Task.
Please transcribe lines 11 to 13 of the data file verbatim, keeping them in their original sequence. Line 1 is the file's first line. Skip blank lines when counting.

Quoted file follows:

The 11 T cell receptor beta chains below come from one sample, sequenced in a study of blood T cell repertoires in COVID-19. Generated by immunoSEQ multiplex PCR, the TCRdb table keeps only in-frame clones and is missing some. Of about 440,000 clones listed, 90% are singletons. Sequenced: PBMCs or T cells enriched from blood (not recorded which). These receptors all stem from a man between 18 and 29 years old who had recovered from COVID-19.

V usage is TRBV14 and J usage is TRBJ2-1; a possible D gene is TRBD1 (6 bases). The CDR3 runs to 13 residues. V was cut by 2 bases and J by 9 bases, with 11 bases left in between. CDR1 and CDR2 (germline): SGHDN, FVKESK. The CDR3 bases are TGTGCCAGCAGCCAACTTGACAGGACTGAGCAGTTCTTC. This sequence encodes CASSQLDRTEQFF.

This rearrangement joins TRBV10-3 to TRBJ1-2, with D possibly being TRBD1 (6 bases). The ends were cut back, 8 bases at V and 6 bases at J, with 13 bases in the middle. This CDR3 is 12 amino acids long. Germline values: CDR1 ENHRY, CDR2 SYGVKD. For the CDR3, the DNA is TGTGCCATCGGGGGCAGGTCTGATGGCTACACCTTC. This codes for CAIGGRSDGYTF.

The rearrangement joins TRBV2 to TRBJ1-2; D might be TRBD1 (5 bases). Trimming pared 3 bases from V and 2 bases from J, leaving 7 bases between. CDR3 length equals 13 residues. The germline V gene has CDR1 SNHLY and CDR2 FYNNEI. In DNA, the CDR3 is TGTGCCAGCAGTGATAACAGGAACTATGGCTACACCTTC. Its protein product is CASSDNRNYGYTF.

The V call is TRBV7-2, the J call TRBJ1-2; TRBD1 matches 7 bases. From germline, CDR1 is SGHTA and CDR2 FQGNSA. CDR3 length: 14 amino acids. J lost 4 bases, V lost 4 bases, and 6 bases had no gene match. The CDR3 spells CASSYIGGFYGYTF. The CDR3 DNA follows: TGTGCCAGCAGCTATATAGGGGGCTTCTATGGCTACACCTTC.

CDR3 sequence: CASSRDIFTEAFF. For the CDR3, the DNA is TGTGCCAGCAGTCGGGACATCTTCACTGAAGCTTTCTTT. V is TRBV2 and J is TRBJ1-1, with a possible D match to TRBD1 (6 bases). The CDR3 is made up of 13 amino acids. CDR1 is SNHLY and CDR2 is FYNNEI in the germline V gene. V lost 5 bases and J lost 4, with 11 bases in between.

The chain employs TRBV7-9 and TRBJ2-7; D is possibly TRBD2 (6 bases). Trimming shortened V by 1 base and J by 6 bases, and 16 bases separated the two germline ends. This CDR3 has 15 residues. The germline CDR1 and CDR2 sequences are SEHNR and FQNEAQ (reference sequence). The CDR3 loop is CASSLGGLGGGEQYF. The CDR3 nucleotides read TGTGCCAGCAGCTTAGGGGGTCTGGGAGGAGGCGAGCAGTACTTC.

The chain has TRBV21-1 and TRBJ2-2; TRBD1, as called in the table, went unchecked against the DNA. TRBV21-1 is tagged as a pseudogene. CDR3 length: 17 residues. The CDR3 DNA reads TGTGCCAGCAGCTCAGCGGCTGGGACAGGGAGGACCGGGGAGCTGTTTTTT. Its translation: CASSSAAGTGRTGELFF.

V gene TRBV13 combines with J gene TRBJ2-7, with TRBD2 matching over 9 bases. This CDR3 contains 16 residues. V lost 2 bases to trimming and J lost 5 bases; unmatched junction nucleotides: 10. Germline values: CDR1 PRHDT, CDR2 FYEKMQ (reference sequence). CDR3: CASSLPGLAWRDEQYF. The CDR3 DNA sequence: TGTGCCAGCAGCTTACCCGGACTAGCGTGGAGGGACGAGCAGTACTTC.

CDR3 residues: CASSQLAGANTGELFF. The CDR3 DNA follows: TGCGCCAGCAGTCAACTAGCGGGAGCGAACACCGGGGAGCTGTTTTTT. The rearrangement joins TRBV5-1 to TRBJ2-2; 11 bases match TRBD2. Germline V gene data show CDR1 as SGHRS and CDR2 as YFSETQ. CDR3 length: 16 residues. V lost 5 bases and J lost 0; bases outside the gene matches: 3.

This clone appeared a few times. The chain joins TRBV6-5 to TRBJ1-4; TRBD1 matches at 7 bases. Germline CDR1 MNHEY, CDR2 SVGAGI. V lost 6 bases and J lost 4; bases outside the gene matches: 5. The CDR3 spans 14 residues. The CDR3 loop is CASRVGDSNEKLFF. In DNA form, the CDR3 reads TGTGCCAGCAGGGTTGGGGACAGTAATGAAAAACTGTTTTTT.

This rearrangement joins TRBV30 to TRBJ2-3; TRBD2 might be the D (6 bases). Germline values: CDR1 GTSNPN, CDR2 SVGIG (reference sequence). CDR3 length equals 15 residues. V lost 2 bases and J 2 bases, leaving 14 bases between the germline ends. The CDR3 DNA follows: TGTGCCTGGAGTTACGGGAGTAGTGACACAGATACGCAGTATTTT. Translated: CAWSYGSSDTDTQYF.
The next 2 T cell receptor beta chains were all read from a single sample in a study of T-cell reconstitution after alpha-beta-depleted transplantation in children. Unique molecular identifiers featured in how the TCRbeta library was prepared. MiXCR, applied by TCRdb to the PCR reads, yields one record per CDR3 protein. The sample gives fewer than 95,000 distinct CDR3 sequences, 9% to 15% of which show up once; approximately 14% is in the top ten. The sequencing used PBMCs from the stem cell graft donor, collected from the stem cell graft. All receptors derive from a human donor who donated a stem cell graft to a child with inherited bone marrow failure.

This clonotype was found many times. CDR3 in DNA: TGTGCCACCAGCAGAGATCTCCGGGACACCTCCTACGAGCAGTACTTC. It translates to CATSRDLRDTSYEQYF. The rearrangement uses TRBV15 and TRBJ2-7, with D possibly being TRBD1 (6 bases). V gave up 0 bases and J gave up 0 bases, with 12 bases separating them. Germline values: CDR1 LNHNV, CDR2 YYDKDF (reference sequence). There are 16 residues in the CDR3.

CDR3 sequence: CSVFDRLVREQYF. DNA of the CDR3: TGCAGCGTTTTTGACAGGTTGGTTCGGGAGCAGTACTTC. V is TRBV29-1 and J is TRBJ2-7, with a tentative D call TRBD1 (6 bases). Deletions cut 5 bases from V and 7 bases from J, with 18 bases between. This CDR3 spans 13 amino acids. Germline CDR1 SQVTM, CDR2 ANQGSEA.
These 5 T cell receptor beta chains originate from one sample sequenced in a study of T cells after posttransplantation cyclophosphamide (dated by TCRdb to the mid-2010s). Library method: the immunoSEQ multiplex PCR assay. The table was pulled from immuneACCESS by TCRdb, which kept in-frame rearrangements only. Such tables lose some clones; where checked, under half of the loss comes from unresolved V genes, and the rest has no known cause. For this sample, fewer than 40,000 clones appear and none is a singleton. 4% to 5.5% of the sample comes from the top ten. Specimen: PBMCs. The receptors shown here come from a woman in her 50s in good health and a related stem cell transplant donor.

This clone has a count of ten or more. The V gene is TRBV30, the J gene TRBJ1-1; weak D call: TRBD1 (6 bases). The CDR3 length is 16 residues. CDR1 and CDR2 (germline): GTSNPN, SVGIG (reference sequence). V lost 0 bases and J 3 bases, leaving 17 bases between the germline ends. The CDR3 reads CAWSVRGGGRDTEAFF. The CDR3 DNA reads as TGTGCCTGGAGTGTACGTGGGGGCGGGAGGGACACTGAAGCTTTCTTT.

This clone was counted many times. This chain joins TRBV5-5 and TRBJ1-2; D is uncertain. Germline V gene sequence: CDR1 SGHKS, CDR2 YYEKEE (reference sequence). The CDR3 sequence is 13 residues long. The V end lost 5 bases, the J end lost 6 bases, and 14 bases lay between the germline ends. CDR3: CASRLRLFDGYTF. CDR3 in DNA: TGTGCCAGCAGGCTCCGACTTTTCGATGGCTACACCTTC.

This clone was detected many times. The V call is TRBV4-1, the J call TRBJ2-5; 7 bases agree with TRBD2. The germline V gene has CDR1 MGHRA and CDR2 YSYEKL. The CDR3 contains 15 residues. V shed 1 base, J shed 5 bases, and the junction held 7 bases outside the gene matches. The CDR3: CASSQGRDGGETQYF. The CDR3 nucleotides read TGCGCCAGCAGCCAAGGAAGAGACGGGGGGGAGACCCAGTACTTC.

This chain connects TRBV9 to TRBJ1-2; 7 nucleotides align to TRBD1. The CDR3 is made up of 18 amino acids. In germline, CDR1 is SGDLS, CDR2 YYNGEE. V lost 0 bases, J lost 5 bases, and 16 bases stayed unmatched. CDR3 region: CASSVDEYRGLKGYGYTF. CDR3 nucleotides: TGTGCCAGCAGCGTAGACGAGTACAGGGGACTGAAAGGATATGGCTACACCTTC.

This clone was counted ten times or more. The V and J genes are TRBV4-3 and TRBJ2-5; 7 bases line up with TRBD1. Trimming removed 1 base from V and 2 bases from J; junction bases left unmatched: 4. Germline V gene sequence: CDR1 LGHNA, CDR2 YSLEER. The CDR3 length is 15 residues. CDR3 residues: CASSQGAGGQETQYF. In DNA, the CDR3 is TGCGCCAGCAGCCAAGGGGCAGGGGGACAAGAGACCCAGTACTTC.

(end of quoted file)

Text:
This clone appeared a few times. The chain joins TRBV6-5 to TRBJ1-4; TRBD1 matches at 7 bases. Germline CDR1 MNHEY, CDR2 SVGAGI. V lost 6 bases and J lost 4; bases outside the gene matches: 5. The CDR3 spans 14 residues. The CDR3 loop is CASRVGDSNEKLFF. In DNA form, the CDR3 reads TGTGCCAGCAGGGTTGGGGACAGTAATGAAAAACTGTTTTTT.

This rearrangement joins TRBV30 to TRBJ2-3; TRBD2 might be the D (6 bases). Germline values: CDR1 GTSNPN, CDR2 SVGIG (reference sequence). CDR3 length equals 15 residues. V lost 2 bases and J 2 bases, leaving 14 bases between the germline ends. The CDR3 DNA follows: TGTGCCTGGAGTTACGGGAGTAGTGACACAGATACGCAGTATTTT. Translated: CAWSYGSSDTDTQYF.
The next 2 T cell receptor beta chains were all read from a single sample in a study of T-cell reconstitution after alpha-beta-depleted transplantation in children. Unique molecular identifiers featured in how the TCRbeta library was prepared. MiXCR, applied by TCRdb to the PCR reads, yields one record per CDR3 protein. The sample gives fewer than 95,000 distinct CDR3 sequences, 9% to 15% of which show up once; approximately 14% is in the top ten. The sequencing used PBMCs from the stem cell graft donor, collected from the stem cell graft. All receptors derive from a human donor who donated a stem cell graft to a child with inherited bone marrow failure.